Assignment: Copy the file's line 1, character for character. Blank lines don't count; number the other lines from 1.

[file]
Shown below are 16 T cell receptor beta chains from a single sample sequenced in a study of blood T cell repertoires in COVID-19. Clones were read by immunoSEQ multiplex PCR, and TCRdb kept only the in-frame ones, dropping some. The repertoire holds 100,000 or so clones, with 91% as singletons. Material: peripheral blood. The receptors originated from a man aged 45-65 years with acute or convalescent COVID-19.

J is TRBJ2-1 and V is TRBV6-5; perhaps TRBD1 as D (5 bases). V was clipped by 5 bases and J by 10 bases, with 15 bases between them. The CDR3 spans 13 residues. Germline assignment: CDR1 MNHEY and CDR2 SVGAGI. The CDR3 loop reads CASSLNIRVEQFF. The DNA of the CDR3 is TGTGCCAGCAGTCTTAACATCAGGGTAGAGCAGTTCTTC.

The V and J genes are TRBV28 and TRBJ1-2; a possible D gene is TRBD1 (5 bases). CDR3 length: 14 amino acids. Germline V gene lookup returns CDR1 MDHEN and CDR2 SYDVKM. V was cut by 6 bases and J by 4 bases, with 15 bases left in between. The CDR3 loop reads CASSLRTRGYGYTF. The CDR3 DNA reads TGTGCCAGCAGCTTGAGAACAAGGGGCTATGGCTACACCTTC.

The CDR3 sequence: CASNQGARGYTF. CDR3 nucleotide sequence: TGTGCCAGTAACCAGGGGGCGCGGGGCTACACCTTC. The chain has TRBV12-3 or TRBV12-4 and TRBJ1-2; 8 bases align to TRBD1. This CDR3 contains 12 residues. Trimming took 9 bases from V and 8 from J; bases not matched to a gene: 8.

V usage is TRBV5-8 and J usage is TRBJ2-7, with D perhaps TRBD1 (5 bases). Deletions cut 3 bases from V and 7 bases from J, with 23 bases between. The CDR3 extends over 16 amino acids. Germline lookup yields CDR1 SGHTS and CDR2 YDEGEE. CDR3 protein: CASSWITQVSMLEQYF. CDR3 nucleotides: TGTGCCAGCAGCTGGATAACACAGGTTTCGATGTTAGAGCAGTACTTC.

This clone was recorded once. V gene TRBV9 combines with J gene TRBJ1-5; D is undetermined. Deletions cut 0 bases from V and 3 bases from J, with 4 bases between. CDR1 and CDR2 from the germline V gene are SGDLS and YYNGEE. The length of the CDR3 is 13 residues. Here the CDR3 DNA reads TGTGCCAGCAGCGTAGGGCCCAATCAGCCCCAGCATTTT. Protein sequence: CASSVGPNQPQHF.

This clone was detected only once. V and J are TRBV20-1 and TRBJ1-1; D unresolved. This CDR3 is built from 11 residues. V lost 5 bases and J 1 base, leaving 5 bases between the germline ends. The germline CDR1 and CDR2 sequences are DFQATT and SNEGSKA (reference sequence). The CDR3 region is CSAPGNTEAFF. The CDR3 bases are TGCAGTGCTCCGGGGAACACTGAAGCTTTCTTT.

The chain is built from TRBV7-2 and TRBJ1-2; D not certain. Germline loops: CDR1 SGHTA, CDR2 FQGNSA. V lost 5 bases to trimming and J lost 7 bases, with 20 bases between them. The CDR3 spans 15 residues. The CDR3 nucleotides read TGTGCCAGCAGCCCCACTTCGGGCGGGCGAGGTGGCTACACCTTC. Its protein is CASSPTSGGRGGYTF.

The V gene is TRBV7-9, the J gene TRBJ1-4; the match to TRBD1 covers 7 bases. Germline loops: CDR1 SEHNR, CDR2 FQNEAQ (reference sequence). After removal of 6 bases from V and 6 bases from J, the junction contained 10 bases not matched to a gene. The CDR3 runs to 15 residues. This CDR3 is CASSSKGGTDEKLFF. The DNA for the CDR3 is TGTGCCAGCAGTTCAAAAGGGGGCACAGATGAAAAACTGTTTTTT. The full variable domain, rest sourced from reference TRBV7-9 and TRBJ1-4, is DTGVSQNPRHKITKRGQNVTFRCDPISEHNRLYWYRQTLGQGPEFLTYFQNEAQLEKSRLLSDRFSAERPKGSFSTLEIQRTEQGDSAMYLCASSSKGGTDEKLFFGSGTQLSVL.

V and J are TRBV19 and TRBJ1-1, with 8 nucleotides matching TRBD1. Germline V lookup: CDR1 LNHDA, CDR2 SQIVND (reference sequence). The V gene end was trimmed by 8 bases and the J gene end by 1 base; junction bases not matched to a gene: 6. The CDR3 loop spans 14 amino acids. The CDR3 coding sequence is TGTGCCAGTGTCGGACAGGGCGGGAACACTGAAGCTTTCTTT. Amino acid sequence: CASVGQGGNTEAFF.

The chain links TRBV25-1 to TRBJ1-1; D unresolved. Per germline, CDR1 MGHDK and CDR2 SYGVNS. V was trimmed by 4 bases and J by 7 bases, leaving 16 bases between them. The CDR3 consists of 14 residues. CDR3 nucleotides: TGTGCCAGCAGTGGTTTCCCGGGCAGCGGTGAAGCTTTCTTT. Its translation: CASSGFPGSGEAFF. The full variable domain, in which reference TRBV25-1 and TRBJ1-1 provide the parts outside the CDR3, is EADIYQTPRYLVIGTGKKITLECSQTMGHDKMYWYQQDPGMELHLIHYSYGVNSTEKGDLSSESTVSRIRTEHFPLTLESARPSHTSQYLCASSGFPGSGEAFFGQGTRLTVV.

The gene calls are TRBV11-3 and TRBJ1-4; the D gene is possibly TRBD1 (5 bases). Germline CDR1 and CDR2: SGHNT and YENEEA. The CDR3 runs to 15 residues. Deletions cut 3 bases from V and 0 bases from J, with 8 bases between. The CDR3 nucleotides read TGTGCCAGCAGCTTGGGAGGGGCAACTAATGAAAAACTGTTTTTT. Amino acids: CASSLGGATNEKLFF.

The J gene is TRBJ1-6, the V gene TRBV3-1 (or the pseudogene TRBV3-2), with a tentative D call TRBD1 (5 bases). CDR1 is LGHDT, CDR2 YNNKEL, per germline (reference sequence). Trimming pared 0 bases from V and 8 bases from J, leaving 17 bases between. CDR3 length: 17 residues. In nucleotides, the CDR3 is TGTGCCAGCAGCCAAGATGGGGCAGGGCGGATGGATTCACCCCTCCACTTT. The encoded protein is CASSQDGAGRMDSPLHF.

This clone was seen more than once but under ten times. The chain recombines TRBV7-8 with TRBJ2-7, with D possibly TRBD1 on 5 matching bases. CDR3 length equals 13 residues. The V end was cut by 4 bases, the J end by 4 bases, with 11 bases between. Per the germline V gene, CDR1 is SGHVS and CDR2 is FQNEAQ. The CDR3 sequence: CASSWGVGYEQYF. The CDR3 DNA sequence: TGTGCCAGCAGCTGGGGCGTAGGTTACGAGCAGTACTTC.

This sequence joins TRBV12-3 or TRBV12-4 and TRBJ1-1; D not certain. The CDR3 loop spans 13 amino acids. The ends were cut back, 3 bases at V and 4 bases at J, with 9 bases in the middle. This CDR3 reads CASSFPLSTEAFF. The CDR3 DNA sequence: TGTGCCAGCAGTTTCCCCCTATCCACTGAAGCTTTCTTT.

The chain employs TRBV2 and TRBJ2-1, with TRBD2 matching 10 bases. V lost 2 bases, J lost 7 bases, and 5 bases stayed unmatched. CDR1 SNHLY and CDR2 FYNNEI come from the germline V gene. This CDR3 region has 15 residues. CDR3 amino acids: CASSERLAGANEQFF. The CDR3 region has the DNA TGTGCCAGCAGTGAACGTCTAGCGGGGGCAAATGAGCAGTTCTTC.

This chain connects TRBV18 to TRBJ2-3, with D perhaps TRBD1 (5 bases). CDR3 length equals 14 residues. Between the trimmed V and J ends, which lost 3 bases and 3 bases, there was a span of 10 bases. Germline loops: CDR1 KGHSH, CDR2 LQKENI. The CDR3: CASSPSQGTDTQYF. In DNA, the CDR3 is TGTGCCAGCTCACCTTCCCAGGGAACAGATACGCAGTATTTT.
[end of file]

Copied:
Shown below are 16 T cell receptor beta chains from a single sample sequenced in a study of blood T cell repertoires in COVID-19. Clones were read by immunoSEQ multiplex PCR, and TCRdb kept only the in-frame ones, dropping some. The repertoire holds 100,000 or so clones, with 91% as singletons. Material: peripheral blood. The receptors originated from a man aged 45-65 years with acute or convalescent COVID-19.